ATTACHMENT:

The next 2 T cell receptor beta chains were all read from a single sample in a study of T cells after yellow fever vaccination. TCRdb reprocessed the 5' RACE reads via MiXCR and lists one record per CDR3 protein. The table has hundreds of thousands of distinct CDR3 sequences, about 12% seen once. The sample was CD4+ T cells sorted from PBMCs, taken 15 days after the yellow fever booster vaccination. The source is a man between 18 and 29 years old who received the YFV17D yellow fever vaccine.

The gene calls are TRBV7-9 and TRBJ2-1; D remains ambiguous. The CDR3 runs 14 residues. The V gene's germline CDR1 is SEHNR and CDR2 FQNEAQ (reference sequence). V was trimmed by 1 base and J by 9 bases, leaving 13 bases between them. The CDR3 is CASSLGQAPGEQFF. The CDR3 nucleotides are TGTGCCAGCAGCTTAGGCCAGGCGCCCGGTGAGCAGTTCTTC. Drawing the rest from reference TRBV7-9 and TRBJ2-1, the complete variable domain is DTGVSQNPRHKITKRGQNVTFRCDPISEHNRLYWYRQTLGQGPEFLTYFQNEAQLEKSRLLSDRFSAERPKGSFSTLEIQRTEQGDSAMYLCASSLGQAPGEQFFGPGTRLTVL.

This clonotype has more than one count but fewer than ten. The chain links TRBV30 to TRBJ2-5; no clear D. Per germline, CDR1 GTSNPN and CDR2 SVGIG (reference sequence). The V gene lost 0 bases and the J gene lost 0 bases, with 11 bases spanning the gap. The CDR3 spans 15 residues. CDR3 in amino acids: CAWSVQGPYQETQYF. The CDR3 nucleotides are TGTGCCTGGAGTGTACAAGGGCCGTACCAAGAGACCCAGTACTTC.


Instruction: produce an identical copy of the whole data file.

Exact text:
The next 2 T cell receptor beta chains were all read from a single sample in a study of T cells after yellow fever vaccination. TCRdb reprocessed the 5' RACE reads via MiXCR and lists one record per CDR3 protein. The table has hundreds of thousands of distinct CDR3 sequences, about 12% seen once. The sample was CD4+ T cells sorted from PBMCs, taken 15 days after the yellow fever booster vaccination. The source is a man between 18 and 29 years old who received the YFV17D yellow fever vaccine.

The gene calls are TRBV7-9 and TRBJ2-1; D remains ambiguous. The CDR3 runs 14 residues. The V gene's germline CDR1 is SEHNR and CDR2 FQNEAQ (reference sequence). V was trimmed by 1 base and J by 9 bases, leaving 13 bases between them. The CDR3 is CASSLGQAPGEQFF. The CDR3 nucleotides are TGTGCCAGCAGCTTAGGCCAGGCGCCCGGTGAGCAGTTCTTC. Drawing the rest from reference TRBV7-9 and TRBJ2-1, the complete variable domain is DTGVSQNPRHKITKRGQNVTFRCDPISEHNRLYWYRQTLGQGPEFLTYFQNEAQLEKSRLLSDRFSAERPKGSFSTLEIQRTEQGDSAMYLCASSLGQAPGEQFFGPGTRLTVL.

This clonotype has more than one count but fewer than ten. The chain links TRBV30 to TRBJ2-5; no clear D. Per germline, CDR1 GTSNPN and CDR2 SVGIG (reference sequence). The V gene lost 0 bases and the J gene lost 0 bases, with 11 bases spanning the gap. The CDR3 spans 15 residues. CDR3 in amino acids: CAWSVQGPYQETQYF. The CDR3 nucleotides are TGTGCCTGGAGTGTACAAGGGCCGTACCAAGAGACCCAGTACTTC.